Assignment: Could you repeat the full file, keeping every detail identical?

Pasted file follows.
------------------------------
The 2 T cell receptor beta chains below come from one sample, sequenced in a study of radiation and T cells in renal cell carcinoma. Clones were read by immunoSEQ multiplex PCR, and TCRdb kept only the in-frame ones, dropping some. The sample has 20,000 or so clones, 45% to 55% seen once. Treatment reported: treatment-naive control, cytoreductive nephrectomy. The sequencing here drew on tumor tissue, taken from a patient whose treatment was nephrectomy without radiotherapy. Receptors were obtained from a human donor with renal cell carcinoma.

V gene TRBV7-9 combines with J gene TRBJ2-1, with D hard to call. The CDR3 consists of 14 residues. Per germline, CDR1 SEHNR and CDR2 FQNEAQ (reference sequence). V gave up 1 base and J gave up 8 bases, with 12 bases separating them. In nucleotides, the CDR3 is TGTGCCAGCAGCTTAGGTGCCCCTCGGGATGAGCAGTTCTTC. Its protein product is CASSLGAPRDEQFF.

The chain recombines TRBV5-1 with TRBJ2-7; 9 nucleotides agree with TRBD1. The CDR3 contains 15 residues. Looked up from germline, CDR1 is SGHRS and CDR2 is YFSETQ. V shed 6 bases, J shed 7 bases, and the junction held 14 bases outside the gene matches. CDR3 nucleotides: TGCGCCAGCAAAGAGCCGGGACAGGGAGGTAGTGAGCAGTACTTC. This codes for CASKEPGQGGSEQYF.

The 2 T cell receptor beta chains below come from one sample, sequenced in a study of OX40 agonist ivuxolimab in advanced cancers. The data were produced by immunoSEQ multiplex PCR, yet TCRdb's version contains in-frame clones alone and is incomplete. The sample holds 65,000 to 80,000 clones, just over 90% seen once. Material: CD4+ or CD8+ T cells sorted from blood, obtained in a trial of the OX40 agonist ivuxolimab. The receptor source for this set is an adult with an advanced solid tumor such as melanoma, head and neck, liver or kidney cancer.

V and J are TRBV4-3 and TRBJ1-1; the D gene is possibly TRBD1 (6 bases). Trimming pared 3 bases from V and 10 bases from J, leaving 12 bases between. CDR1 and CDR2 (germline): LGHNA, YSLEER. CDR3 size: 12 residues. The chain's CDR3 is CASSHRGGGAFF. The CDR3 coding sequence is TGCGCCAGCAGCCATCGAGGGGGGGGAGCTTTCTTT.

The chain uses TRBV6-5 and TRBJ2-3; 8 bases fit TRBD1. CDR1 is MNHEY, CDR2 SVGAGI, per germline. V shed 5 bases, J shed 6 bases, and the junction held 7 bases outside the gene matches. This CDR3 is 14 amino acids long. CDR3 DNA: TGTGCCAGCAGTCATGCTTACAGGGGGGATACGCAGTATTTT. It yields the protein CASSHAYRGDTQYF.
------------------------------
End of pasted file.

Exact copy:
The 2 T cell receptor beta chains below come from one sample, sequenced in a study of radiation and T cells in renal cell carcinoma. Clones were read by immunoSEQ multiplex PCR, and TCRdb kept only the in-frame ones, dropping some. The sample has 20,000 or so clones, 45% to 55% seen once. Treatment reported: treatment-naive control, cytoreductive nephrectomy. The sequencing here drew on tumor tissue, taken from a patient whose treatment was nephrectomy without radiotherapy. Receptors were obtained from a human donor with renal cell carcinoma.

V gene TRBV7-9 combines with J gene TRBJ2-1, with D hard to call. The CDR3 consists of 14 residues. Per germline, CDR1 SEHNR and CDR2 FQNEAQ (reference sequence). V gave up 1 base and J gave up 8 bases, with 12 bases separating them. In nucleotides, the CDR3 is TGTGCCAGCAGCTTAGGTGCCCCTCGGGATGAGCAGTTCTTC. Its protein product is CASSLGAPRDEQFF.

The chain recombines TRBV5-1 with TRBJ2-7; 9 nucleotides agree with TRBD1. The CDR3 contains 15 residues. Looked up from germline, CDR1 is SGHRS and CDR2 is YFSETQ. V shed 6 bases, J shed 7 bases, and the junction held 14 bases outside the gene matches. CDR3 nucleotides: TGCGCCAGCAAAGAGCCGGGACAGGGAGGTAGTGAGCAGTACTTC. This codes for CASKEPGQGGSEQYF.

The 2 T cell receptor beta chains below come from one sample, sequenced in a study of OX40 agonist ivuxolimab in advanced cancers. The data were produced by immunoSEQ multiplex PCR, yet TCRdb's version contains in-frame clones alone and is incomplete. The sample holds 65,000 to 80,000 clones, just over 90% seen once. Material: CD4+ or CD8+ T cells sorted from blood, obtained in a trial of the OX40 agonist ivuxolimab. The receptor source for this set is an adult with an advanced solid tumor such as melanoma, head and neck, liver or kidney cancer.

V and J are TRBV4-3 and TRBJ1-1; the D gene is possibly TRBD1 (6 bases). Trimming pared 3 bases from V and 10 bases from J, leaving 12 bases between. CDR1 and CDR2 (germline): LGHNA, YSLEER. CDR3 size: 12 residues. The chain's CDR3 is CASSHRGGGAFF. The CDR3 coding sequence is TGCGCCAGCAGCCATCGAGGGGGGGGAGCTTTCTTT.

The chain uses TRBV6-5 and TRBJ2-3; 8 bases fit TRBD1. CDR1 is MNHEY, CDR2 SVGAGI, per germline. V shed 5 bases, J shed 6 bases, and the junction held 7 bases outside the gene matches. This CDR3 is 14 amino acids long. CDR3 DNA: TGTGCCAGCAGTCATGCTTACAGGGGGGATACGCAGTATTTT. It yields the protein CASSHAYRGDTQYF.